Brother socks! Oh, what a wonderful recollection about the Laundromat! The Laundromat is poetic in itself— the need for quarters, the shoving the clothes in, the heat of the clothes coming out of the dryer, the people just coming in & the people just leaving, the cars out front with their trunks open; there’s a lot of material for poetry there.

Now, speaking of material for poetry, can you send us out with an answer to this question: there is a Langston Hughes poem called Daybreak in Alabama that begins: “When I get to be a composer/I’m gonna write me some music about/daybreak in Alabama…” Is there a place somewhere on earth where daybreak there would inspire you enough to “write [you] some [poetry]” about it?

AL YOUNG: Langston Hughes’ “Daybreak in Alabama” first reached me in the form of a song by pianist-vocalist Bob Dorough. It was 1959. The album was Jazz Canto, a collection of poetry & jazz from Pacific Jazz Records in Los Angeles. I was enrolled at the University of Michigan, Ann Arbor. We’ve entered the emotional zone of geography. I played the thing over and over again. Dorough, who attracted jazz attention when he sang on two Miles Davis albums, also drew national acclaim from an educational TV show he conducted with bassist Ben Riley: Schoolhouse Rock!

I was always struck by the creative image that Hughes’ poem evokes of using music to transform the traditionally racist, segregationist, Ku Klux Klan-plagued into a setting where black and white people could peaceably and humanely dwell and interact. Some make-over! Such is the magic of poem-making, and such was the genius of Langston Hughes.

As for a place today, where daybreak would inspire me, I would have to say right here where I sit at this moment, which happens to be Northern California, the San Francisco Bay Area. It just so happens I’m monitoring (is that a funny word, or what?) a rainy daybreak as it unfolds, shade by shade, black and gray turning blue, sky by sky. I think it was St. Augustine who reminded us that every point in space is God-centered. While this may have seemed quaint and lofty back when he set this down on paper, the digital, screen-haunted world we now inhabit reminds us that what we used to regard as peripheries no longer apply; the center is everywhere. And so is the darkness. That we – human beings, I mean – slaughtered far more than 100 million of our own kind during the 20th century tells us how sick and unconscious our behavior has become planet-wide. And now we’re dead set on killing off the planet itself. I write and speak daily against this staggering ignorance, which still supports an economic system that deems it perfectly OK to steal and sell water, one of life’s essentials, to the poor. Torture, physical and mental, prevails. The trashing of future generations is condoned and taken for granted— and all for what? Money. We’ve even taken to calling money wealth. Wealth is community, health, friendship, creativity, shared love, promise and hope, spiritual unfoldment.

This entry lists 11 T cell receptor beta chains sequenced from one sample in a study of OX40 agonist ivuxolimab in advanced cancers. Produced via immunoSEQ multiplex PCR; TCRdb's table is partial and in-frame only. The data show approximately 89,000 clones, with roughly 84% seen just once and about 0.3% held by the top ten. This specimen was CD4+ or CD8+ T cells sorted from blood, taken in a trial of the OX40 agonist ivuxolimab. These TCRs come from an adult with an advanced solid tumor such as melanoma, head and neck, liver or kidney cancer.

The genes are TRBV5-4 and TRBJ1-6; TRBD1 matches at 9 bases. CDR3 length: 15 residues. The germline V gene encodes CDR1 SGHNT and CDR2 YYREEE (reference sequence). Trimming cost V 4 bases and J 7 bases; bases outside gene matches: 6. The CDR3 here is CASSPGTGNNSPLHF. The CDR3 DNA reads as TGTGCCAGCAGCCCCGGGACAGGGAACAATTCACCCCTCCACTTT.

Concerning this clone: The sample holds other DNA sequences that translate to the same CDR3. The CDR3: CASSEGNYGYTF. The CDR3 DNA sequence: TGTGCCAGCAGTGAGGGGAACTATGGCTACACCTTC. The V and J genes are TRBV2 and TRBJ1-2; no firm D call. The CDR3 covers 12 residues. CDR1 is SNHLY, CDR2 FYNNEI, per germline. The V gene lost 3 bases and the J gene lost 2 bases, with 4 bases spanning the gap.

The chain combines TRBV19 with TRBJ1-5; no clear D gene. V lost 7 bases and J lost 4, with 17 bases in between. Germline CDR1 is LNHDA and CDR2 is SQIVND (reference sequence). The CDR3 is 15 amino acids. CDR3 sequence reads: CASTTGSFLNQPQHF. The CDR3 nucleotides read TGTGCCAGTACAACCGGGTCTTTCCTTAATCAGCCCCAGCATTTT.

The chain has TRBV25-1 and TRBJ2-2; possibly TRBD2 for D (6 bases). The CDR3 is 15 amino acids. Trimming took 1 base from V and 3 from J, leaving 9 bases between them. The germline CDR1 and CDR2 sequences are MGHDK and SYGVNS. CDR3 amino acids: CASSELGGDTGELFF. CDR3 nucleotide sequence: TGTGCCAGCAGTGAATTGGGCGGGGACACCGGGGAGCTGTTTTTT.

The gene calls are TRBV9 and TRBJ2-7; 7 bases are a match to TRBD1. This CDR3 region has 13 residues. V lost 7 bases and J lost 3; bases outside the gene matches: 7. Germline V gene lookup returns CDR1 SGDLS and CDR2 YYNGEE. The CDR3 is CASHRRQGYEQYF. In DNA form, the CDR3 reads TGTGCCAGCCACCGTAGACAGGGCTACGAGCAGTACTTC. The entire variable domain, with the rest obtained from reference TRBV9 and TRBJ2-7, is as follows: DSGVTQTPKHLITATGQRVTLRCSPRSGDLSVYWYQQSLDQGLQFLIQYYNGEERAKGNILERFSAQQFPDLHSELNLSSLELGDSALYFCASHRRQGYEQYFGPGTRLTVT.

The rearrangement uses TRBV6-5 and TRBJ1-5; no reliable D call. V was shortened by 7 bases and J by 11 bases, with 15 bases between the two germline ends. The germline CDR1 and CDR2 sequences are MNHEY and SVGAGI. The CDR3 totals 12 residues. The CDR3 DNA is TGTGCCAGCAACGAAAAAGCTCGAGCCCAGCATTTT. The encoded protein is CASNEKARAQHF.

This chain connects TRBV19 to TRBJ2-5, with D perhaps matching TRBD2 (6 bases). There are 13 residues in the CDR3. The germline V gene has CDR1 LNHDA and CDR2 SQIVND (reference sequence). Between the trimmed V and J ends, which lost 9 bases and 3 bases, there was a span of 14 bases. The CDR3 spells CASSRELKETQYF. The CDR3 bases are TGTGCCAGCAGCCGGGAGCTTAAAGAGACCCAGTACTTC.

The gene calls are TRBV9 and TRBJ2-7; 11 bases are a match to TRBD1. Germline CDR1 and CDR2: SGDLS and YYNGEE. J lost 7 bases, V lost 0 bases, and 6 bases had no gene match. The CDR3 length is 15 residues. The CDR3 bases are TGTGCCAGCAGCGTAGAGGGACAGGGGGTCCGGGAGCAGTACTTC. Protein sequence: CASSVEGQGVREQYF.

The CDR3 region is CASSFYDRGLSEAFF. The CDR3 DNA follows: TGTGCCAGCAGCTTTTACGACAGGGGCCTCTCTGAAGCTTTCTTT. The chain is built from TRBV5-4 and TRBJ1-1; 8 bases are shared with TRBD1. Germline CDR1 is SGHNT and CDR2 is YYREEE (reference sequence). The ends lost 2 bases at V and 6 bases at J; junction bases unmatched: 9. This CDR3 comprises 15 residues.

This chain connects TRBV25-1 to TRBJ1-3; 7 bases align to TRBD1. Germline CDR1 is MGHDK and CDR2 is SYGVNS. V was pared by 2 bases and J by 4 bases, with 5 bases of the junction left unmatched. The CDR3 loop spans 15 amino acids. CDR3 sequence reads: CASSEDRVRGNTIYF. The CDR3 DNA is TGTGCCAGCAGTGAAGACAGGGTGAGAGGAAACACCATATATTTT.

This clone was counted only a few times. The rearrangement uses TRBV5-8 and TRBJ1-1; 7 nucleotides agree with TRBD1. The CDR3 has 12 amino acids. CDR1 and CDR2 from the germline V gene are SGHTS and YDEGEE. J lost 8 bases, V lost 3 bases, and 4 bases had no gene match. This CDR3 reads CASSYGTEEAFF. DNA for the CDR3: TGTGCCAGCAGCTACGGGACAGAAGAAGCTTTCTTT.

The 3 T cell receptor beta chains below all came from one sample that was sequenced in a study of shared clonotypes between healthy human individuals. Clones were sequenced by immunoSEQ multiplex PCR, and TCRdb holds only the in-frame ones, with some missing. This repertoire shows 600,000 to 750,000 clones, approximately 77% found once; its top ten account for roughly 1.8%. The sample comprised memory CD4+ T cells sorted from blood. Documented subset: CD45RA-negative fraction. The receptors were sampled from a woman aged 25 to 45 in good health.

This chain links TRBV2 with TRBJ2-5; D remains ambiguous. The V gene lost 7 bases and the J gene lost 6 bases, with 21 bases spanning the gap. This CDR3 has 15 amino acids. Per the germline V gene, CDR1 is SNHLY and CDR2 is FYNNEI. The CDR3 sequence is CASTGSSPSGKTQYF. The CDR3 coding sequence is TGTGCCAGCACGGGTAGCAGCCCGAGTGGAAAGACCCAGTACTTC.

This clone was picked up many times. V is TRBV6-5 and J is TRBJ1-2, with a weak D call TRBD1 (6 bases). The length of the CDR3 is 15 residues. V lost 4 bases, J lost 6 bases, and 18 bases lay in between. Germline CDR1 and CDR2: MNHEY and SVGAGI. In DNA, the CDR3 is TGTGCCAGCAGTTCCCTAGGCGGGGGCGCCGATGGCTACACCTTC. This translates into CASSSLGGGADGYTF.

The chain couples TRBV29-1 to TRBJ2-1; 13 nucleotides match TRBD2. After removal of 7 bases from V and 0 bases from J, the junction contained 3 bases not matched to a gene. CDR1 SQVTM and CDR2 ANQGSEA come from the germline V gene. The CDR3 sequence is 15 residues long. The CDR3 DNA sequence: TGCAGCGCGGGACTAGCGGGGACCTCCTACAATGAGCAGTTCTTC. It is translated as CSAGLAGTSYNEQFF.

And so it is that I’ll keep on smuggling out my message that human beings are in essence divine, and I’ll do it in the form of poetry, almost making my poems as song-like as I can. How about “Daybreak All Over” as a working title?

© Michelle McEwen

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David Henderson |   © Christopher Felver/Corbis

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Allen Ginsberg   | Courtesy Photo

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Al Young is the author of more than 22 books, including Jazz Idiom: Blueprints, Still and Frames (The Jazz Photography of Charles L. Robinson), Something About the Blues: An Unlikely Collection of Poetry, Coastal Nights and Inland Afternoons: Poems 2001-2006, The Sound of Dreams Remembered: Poems 1990-2000, and Heaven: Poems 1957-1990. Widely anthologized and translated, his work has carried him throughout the world (Europe, Asia, the Middle East, the whole of the United States), and earned him praise from Jane Hirshfield, Yusef Komunyakaa, Lawrence Ferlinghetti, and the New York Times. A beloved teacher, Young has taught writing, literature and creativity at Stanford, the University of California at Santa Cruz, San José State University, and the University of Michigan. From 2005 through 2008 he served as poet laureate of California. The Sea, The Sky, And You, And I, his second poetry & jazz CD, came out this year from Bardo Digital. For more information, click here.

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THE MAGIC POETRY BUS PROJECT

Tuesday, April 7th, 2009

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Golden State laureate launches
Magic Poetry Bus Project

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Visit the Magic Poetry Bus Project website

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California poet laureate Carol Muske-Dukes with KCET’s Saul González

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Watch or listen to KCET’s SoCal story editor Saul González interview Carol Muske-Dukes on her Magic Poetry Bus Project.